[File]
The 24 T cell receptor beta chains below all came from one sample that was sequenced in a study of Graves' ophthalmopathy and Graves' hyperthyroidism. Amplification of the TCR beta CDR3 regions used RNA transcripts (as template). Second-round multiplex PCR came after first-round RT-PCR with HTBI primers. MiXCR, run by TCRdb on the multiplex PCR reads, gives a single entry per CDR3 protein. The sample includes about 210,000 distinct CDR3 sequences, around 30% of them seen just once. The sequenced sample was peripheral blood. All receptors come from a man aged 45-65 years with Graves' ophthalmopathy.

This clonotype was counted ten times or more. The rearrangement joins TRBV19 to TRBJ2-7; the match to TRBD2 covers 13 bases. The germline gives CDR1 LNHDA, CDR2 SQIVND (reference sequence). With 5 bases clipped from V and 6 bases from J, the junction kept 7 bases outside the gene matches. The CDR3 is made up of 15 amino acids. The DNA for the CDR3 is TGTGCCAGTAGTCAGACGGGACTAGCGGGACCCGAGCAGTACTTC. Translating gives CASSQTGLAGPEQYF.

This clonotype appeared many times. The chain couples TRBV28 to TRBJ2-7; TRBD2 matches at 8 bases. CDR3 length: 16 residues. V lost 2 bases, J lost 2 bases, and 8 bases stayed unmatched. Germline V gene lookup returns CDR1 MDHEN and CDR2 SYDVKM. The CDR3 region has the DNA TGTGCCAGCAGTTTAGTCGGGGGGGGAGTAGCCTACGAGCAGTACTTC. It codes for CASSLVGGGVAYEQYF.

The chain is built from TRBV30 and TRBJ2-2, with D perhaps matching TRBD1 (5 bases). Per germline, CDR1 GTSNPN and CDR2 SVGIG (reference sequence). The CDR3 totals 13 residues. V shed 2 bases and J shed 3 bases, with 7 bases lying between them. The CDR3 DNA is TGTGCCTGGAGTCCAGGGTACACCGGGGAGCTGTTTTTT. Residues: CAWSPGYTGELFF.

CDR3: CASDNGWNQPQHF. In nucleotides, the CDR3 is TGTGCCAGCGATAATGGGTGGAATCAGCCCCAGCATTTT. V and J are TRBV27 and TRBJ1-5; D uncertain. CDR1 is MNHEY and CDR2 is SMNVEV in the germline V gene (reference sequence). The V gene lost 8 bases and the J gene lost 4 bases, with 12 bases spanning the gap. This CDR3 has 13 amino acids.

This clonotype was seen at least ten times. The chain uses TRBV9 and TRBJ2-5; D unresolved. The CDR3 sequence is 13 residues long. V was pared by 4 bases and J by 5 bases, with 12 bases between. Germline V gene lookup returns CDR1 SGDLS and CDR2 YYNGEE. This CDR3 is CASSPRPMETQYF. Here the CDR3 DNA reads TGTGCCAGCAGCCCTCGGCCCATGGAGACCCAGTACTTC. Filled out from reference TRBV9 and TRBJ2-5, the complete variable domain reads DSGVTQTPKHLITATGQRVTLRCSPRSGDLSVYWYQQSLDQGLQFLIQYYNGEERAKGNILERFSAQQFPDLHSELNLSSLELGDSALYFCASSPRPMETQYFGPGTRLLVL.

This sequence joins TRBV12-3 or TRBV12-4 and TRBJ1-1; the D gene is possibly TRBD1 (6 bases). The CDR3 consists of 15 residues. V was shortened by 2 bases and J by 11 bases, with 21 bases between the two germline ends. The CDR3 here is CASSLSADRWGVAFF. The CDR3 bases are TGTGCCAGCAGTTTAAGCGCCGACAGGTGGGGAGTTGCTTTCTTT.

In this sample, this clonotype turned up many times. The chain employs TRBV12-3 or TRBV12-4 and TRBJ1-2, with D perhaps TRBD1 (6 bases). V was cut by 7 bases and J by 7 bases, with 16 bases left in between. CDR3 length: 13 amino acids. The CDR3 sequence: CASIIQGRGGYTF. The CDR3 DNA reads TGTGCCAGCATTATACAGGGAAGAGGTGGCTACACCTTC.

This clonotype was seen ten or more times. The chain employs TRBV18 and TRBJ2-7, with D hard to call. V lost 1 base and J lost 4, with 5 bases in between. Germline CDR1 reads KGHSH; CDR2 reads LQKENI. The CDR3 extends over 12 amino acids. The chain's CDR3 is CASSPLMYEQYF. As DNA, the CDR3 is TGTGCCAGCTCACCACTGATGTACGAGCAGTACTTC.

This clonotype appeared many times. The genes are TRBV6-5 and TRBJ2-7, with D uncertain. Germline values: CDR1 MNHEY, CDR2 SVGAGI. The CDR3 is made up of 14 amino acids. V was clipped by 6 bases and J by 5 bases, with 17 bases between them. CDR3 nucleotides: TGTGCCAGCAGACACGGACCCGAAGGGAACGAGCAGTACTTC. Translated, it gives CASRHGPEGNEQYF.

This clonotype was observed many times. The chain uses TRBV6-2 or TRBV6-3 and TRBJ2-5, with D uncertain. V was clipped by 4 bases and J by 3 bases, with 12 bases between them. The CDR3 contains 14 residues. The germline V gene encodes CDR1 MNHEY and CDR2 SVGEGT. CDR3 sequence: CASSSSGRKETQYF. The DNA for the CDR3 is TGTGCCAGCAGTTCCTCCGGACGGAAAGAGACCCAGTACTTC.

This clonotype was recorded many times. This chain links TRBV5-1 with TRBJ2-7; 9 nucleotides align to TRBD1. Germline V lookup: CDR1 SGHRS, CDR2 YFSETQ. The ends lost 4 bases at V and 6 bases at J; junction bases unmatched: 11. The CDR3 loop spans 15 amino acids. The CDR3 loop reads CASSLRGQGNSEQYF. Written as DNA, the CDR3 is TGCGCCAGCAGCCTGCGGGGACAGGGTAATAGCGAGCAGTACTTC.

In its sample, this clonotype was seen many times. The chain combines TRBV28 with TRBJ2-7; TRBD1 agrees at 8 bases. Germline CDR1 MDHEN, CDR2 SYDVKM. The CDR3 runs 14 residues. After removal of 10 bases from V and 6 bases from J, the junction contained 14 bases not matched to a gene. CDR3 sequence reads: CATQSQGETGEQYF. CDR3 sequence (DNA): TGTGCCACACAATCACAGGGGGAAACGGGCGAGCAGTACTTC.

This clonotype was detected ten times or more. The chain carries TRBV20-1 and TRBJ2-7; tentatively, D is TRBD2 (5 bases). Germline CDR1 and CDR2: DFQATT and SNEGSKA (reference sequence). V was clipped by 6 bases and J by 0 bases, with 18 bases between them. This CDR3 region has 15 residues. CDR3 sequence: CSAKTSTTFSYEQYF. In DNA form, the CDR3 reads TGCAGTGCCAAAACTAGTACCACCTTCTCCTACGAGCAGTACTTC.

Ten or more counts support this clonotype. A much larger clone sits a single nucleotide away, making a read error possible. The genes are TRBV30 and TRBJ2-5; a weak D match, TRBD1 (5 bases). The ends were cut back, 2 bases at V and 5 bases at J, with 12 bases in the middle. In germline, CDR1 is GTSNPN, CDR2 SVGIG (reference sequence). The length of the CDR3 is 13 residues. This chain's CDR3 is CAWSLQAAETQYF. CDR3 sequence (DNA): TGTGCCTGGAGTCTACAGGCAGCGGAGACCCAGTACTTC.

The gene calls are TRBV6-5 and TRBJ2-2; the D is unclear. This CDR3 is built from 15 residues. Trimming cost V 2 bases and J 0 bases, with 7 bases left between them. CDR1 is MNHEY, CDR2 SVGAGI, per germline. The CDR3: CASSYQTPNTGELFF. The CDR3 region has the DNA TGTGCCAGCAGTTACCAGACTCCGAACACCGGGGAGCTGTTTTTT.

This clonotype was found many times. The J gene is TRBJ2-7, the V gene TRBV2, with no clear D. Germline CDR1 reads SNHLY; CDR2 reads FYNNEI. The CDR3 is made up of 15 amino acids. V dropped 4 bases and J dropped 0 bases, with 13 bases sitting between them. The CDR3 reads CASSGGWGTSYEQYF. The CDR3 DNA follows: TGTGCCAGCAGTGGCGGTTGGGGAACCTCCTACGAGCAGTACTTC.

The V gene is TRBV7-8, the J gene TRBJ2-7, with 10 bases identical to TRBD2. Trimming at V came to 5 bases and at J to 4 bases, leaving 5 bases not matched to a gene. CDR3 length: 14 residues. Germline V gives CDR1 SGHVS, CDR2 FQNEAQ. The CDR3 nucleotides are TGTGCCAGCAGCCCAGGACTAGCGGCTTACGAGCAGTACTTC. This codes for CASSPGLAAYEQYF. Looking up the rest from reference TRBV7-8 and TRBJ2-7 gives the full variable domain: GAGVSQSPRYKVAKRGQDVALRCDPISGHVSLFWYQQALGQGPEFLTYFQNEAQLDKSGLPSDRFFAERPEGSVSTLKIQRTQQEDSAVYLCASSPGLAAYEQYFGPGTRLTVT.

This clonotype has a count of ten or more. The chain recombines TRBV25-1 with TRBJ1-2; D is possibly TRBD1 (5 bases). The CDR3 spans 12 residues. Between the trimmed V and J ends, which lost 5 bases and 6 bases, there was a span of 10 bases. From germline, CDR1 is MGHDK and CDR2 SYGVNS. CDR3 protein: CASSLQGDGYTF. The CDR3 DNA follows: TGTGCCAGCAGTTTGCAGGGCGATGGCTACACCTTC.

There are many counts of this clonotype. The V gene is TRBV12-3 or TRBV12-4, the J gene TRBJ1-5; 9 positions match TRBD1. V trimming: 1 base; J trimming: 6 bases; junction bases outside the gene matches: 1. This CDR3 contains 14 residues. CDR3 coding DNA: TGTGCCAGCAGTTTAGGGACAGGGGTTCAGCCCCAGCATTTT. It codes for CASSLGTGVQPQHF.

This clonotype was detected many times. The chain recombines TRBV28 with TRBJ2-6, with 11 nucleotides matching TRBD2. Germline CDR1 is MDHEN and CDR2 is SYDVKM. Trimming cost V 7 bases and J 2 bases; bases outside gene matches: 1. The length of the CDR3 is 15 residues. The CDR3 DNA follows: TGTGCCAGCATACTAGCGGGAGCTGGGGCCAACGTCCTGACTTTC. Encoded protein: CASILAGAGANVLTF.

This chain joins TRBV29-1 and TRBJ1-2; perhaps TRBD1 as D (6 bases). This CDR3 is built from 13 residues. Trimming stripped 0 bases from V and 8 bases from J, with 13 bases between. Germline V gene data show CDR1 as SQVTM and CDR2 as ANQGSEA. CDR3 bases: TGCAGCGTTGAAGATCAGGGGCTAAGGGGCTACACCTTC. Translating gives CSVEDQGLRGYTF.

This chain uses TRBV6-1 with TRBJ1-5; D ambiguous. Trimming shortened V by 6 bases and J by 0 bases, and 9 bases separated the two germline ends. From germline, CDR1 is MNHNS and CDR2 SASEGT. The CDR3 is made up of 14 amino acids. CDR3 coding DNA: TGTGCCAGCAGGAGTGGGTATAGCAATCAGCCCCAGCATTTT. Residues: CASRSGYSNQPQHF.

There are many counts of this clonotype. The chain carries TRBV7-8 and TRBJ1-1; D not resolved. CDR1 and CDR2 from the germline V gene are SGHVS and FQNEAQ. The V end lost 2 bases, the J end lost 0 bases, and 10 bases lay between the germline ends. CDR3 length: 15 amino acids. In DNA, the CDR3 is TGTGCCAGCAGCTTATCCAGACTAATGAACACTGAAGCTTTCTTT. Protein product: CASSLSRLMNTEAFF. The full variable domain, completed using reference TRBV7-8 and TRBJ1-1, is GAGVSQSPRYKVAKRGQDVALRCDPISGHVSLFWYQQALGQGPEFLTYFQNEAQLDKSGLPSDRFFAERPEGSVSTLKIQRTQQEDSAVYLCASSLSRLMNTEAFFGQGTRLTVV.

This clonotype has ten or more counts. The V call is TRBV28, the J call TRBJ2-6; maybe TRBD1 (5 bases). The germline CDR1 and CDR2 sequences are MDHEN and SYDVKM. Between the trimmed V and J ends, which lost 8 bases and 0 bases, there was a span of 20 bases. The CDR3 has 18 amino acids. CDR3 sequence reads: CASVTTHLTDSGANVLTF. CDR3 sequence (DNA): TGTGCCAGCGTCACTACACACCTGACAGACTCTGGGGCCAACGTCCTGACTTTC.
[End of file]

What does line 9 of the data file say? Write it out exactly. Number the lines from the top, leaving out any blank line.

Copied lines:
This clonotype was seen ten or more times. The chain employs TRBV18 and TRBJ2-7, with D hard to call. V lost 1 base and J lost 4, with 5 bases in between. Germline CDR1 reads KGHSH; CDR2 reads LQKENI. The CDR3 extends over 12 amino acids. The chain's CDR3 is CASSPLMYEQYF. As DNA, the CDR3 is TGTGCCAGCTCACCACTGATGTACGAGCAGTACTTC.